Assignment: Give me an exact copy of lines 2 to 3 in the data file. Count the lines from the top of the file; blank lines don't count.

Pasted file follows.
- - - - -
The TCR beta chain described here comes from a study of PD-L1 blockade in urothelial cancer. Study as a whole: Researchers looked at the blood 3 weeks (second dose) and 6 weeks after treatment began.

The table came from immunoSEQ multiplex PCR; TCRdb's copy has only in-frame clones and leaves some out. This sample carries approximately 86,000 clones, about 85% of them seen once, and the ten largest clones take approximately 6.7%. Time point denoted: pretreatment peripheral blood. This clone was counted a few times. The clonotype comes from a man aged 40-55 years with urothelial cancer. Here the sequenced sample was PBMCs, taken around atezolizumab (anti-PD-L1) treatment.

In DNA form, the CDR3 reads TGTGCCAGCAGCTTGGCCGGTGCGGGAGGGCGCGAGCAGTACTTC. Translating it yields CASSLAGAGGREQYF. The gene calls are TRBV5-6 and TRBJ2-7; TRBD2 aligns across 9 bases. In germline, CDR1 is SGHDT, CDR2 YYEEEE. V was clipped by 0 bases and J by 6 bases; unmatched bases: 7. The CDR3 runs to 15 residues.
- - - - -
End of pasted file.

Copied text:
The table came from immunoSEQ multiplex PCR; TCRdb's copy has only in-frame clones and leaves some out. This sample carries approximately 86,000 clones, about 85% of them seen once, and the ten largest clones take approximately 6.7%. Time point denoted: pretreatment peripheral blood. This clone was counted a few times. The clonotype comes from a man aged 40-55 years with urothelial cancer. Here the sequenced sample was PBMCs, taken around atezolizumab (anti-PD-L1) treatment.

In DNA form, the CDR3 reads TGTGCCAGCAGCTTGGCCGGTGCGGGAGGGCGCGAGCAGTACTTC. Translating it yields CASSLAGAGGREQYF. The gene calls are TRBV5-6 and TRBJ2-7; TRBD2 aligns across 9 bases. In germline, CDR1 is SGHDT, CDR2 YYEEEE. V was clipped by 0 bases and J by 6 bases; unmatched bases: 7. The CDR3 runs to 15 residues.